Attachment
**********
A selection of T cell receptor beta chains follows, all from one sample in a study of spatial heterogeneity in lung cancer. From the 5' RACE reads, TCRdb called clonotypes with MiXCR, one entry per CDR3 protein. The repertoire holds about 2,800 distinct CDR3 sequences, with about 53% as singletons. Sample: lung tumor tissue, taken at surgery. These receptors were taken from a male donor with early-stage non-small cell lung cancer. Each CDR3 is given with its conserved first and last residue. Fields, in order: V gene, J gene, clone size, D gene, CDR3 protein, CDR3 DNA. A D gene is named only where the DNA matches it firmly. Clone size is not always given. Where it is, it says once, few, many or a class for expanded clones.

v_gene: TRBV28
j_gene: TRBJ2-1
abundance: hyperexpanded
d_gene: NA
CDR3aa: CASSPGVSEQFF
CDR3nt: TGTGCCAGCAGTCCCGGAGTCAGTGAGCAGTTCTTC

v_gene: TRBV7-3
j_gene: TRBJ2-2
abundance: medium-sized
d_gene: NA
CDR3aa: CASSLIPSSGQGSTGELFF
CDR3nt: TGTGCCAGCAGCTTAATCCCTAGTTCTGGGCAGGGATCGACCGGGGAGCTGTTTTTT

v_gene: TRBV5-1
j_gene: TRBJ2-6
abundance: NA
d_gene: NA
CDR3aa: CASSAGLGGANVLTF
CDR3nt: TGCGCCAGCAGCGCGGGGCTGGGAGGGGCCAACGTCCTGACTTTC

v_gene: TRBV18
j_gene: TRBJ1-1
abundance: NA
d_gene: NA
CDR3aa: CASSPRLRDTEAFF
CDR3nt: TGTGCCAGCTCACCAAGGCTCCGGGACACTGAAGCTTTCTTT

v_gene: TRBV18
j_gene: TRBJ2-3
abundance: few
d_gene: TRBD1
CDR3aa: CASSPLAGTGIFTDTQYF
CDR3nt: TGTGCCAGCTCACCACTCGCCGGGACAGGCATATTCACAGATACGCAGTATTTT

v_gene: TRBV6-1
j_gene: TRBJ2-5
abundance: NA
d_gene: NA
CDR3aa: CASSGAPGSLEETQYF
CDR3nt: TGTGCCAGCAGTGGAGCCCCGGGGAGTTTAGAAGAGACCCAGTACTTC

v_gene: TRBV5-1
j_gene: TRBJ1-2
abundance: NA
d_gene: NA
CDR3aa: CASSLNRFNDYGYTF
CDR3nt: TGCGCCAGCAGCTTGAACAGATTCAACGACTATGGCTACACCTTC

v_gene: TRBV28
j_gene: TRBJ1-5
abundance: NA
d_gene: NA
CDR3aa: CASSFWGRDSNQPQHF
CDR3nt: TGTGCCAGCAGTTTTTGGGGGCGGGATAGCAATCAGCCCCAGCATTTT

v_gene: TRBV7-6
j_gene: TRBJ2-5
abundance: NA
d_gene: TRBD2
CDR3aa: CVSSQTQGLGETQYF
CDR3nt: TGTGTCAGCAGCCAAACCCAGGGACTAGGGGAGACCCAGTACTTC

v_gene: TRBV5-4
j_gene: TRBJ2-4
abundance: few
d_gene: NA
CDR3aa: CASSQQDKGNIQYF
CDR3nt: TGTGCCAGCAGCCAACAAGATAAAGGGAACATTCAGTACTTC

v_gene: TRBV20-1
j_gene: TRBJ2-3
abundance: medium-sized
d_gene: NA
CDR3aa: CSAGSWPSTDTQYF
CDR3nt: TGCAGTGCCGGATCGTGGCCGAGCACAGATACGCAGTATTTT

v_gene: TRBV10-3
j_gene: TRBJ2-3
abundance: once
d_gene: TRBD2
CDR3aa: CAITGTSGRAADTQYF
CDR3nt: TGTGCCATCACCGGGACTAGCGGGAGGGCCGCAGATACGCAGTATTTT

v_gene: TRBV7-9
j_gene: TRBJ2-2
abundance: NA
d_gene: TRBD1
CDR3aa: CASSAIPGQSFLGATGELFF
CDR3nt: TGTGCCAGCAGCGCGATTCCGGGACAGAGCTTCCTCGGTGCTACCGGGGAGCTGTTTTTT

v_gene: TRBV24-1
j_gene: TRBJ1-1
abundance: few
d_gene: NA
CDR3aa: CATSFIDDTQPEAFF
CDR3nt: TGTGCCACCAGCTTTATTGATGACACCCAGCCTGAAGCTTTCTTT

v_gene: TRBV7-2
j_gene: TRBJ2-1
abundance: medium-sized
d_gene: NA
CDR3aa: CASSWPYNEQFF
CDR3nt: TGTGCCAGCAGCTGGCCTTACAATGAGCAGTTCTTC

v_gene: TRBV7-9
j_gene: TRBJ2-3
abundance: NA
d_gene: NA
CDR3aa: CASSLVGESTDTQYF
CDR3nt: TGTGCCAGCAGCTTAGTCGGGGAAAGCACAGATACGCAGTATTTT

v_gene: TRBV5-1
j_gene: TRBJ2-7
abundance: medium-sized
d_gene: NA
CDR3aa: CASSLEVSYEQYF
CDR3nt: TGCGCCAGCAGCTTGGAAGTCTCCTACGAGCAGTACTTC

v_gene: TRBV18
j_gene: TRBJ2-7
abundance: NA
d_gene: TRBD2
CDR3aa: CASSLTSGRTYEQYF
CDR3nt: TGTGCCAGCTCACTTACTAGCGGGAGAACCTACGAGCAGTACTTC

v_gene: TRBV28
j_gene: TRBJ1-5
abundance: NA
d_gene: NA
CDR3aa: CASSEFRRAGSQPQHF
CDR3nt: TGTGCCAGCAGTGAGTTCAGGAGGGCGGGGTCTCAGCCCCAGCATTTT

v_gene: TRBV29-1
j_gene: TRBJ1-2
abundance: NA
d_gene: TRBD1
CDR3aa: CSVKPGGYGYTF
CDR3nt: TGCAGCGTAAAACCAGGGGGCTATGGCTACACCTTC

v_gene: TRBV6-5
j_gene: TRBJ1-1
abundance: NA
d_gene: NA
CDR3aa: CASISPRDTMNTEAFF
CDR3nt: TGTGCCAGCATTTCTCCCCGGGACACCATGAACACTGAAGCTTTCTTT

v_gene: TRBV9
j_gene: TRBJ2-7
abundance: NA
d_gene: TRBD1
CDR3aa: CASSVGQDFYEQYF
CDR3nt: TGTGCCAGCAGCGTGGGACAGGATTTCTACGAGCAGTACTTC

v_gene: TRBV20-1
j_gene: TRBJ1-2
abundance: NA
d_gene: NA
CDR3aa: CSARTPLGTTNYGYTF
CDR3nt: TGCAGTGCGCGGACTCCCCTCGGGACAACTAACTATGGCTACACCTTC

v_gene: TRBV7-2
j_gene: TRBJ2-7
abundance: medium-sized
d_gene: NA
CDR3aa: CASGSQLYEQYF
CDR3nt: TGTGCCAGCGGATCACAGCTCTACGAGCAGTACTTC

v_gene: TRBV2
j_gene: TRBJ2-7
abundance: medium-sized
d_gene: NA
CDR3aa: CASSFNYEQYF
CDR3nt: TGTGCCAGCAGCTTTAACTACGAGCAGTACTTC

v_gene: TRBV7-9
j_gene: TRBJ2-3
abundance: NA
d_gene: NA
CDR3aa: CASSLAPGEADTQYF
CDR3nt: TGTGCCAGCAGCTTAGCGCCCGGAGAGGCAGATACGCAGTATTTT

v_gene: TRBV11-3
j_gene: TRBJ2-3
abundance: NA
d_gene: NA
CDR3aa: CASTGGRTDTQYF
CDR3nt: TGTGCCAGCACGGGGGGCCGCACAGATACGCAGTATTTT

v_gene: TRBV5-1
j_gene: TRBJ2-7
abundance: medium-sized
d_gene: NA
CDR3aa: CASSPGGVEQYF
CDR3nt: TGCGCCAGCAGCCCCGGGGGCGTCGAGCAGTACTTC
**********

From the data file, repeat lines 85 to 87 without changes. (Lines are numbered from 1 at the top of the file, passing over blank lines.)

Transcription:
CDR3nt: TGTGCCACCAGCTTTATTGATGACACCCAGCCTGAAGCTTTCTTT

v_gene: TRBV7-2
j_gene: TRBJ2-1